An Eventful Two Days at Northolt

On the morning of Sunday 12th June we left our mooring in Little Venice to return home to Yardley Gobion. Overnight it had rained and it was drizzly. Just before moving off I noted that I couldn't pin back the engine room door - the door bolt wouldn't fit in the same hole. It looked like the small instrument panel on the side of the engine had moved, or perhaps the door had moved on its hinges. Both explanations didn't hold water but I was at a loss to understand what had happened. We decided to move off and everything appeared to be OK.

After some time Maggie travelling came to the helm to say she thought I was moving quickly because the engine was noisy. She also pointed out that the speed-wheel appeared to be further along the threaded rod than normal. I began to think about the symptoms and then realised that I had probably got something around the propellor and was using more power than normal - although not enough to cause black smoke and other classic  problems. I eventually pulled over just after Alperton close to Northolt and I set about the weed-hatch. I had indeed picked up a load of the usual city rubbish - plastic bags, weed and rope all it a tightly tangled mass. It was quite bad and enough to cause the engine to labour. We then relaxed for a while, had lunch and then prepared set off down the cut.

It was then we realised things had gone "pear-shaped" in a big way! As I put the boat in forward gear the engine moved alarmingly and the exhaust rocked violently. Quite simply the engine was loose. I looked over the engine, tightened some of the bolts holding the engine to its frame and then tried again with the same result. A close inspection of the front right engine mount revealed the problem - the mount was cracked in half! We were going nowhere!

I called up River Canal Rescue and they promised an engineer in around 40 minutes. We were not close to a road so I walked up the towpath to the nearest bridge around the allotted time to hear my mobile phone ringing and to meet an RCR engineer ringing me! It was like a Dr Livingstone moment - we were only 5 metres away from each other. The engineer, John Wood, came to the boat and, looking at the engine mount, he suggested we limp on tick up to a bridge close to High Line Yachting's Northolt base. He then set about investigating the problem, Various ancillary engine gear required removal (mostly the fuel injection system) but soon the broken engine mount was off. It was broken in two places - right through the metal (an old fracture) and along the weld (which was of poor quality).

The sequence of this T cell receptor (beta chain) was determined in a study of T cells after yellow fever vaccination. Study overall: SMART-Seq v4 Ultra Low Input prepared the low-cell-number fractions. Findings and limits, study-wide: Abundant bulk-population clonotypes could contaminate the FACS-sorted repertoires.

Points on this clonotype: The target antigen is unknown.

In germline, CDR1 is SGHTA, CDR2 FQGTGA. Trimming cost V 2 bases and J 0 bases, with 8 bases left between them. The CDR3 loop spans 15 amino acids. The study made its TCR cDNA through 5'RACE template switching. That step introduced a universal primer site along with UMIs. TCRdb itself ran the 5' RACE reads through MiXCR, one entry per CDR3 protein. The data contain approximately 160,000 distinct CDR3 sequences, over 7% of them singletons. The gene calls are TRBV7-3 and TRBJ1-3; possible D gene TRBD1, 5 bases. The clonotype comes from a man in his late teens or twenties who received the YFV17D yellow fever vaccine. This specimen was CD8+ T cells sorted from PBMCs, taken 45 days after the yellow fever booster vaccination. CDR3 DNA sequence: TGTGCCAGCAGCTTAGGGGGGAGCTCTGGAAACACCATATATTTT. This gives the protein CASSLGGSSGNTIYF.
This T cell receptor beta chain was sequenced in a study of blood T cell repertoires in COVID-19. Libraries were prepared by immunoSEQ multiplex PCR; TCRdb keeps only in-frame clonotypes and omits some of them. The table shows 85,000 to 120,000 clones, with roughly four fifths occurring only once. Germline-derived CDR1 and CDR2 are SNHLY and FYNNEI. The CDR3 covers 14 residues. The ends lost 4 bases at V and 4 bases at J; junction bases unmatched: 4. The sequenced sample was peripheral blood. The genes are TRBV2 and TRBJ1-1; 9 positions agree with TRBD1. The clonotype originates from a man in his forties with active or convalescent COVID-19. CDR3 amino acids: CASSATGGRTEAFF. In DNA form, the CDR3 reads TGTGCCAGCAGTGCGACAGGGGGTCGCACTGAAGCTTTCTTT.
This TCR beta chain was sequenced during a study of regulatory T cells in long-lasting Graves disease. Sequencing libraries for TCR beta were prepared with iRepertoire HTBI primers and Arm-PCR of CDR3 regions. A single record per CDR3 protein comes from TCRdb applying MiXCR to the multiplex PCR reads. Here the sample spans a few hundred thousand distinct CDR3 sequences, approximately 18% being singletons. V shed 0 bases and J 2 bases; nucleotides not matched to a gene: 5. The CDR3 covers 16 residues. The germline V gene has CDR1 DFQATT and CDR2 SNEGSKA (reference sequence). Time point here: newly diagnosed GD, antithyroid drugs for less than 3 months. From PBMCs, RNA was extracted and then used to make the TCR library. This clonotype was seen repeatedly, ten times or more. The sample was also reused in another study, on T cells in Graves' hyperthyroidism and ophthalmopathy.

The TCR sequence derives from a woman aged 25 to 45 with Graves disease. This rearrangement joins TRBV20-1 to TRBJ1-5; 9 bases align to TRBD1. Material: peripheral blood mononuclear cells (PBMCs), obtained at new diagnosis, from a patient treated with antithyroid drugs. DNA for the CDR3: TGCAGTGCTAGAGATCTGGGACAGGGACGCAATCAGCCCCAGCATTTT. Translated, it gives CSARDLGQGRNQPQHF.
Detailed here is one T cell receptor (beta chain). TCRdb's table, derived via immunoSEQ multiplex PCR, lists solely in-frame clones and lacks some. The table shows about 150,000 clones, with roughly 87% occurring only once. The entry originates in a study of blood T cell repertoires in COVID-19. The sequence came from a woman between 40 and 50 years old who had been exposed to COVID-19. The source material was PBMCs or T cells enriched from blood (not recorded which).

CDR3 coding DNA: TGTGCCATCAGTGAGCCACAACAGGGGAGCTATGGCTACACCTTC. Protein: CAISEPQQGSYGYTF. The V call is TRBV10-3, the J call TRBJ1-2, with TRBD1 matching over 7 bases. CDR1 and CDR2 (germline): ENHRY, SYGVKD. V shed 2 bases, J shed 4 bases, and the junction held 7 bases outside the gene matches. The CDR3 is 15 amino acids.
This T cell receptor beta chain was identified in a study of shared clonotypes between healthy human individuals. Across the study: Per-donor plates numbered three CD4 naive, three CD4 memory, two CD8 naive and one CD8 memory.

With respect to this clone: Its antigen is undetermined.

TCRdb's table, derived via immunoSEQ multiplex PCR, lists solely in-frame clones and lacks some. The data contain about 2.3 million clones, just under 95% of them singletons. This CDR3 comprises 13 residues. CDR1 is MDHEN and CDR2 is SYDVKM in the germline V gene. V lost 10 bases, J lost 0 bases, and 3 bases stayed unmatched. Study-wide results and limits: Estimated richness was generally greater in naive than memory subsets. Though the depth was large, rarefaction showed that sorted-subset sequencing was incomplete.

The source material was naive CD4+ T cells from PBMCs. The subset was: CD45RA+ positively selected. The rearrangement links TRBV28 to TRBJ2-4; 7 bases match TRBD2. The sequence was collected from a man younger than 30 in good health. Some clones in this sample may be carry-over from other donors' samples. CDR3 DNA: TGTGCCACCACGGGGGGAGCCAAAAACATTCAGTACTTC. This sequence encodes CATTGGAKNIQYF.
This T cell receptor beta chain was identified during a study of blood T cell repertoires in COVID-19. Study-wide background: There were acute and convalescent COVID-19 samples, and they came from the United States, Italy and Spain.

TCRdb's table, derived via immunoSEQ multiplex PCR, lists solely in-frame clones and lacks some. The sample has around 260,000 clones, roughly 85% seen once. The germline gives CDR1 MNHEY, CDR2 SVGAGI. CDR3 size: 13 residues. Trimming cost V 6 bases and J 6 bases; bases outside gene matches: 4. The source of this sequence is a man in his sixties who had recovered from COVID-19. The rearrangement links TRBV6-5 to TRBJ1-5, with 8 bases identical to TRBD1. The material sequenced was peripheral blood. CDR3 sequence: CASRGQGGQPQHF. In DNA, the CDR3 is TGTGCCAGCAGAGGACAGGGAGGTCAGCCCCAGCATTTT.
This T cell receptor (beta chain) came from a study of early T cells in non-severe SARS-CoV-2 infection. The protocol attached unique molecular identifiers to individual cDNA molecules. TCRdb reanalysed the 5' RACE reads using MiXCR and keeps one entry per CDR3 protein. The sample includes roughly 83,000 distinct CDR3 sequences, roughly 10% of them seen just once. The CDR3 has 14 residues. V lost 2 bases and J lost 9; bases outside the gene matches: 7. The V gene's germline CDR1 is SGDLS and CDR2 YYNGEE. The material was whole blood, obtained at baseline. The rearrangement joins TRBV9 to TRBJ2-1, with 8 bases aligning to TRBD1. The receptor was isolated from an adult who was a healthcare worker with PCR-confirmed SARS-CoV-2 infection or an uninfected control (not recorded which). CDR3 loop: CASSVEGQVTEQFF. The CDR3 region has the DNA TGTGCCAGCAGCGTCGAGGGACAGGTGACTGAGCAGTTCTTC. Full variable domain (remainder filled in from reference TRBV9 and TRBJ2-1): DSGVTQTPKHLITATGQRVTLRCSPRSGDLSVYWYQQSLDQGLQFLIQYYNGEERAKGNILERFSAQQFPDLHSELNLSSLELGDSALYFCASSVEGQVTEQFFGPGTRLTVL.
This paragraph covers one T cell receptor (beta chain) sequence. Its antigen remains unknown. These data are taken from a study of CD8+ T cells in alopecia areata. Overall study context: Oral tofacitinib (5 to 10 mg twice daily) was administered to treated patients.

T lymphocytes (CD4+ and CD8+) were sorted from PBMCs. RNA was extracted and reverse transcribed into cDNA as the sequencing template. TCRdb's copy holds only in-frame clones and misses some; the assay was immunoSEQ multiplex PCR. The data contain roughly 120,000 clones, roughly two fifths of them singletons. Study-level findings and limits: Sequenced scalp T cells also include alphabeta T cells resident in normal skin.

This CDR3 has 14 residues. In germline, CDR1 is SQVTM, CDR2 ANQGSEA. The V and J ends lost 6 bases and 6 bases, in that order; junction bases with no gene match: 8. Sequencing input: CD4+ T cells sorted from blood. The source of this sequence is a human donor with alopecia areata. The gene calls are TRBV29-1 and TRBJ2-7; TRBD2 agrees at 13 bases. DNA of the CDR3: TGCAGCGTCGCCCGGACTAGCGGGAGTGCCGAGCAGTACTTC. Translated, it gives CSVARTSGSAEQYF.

Front right engine mount in three pieces

It appeared that the mount had been broken along the old fracture for some time and the recent "stuff around the prop" had finally caused the bracket weld to fail. Phil Lizius of Longboat Engineering confided to me over the phone that he had seen this sort of thing happen around 4 or 5 times with Rustons. At this point I thought we were looking at leaving the boat in London and were were due for an expensive (slow) repair job. However, John from RCR just shrugged his sholders and declared that he would get home and repair it - "after all I was trained in metal fabrication".

And that's what he did. Monday morning John turned up with a re-fabricated bracket painted in red oxide. It looked the part. Installation was not quite as straightforward as the removal (then it never is); it was particularly difficult because of the need to move the heavy engine back into place. It was at this point when I realised that all the little symptoms I had ignored (see first paragraph) were because of a loose engine. John quickly found that not only had the front right mount broken but also the rear right - although only along the main weld. This meant another session in the workshop with the welder. Later that the evening John arrived with the second refurbished mount and after jacking up the engine with a scissor jack he got both mounts fitted in place.

The first test was "does the door pin back?" - yes! He then had to refit the fuel system and finally we ran up the engine - well after 9:30 PM. It ran sweetly immediately and with less vibration than it has had for years - maybe since we got Albert back in 2003. The large crack in the front engine mount may have been there for a long time and it was not noticed because it acted a bit like a ball and socket in a hip joint with the weight of the engine holding it in place but allowing it to vibrate.

The refurbished engine mounts (red oxide)

The whole episode was a credit to RCR. John was great in diagnosing the problems and sorting out a repair. We were on our way again on the Tuesday morning with a quieter engine producing less vibration.

It was whilst at Northolt I noticed that John was featured in the latest Towpath Telegraph as a new recruit. We have passed on how pleased we were with the way John handled our breakdown - he was brilliant.

John Wood featured recruit to RCR

So what of Northolt itself. Moored up near the centre of the old village we found it had lots of facilities, some very pleasant parkland (Belvue Park) and importantly a good pub (The Crown) right in the centre of the village green. We had Monday lunch there and enjoyed it. There are certainly worse places to breakdown and it is certainly suitable for an overnight stop.

One of  the four Northala artificial hills that are visible from Northolt's Belvue Park
The hills are from rubble from the old Wembley Stadium!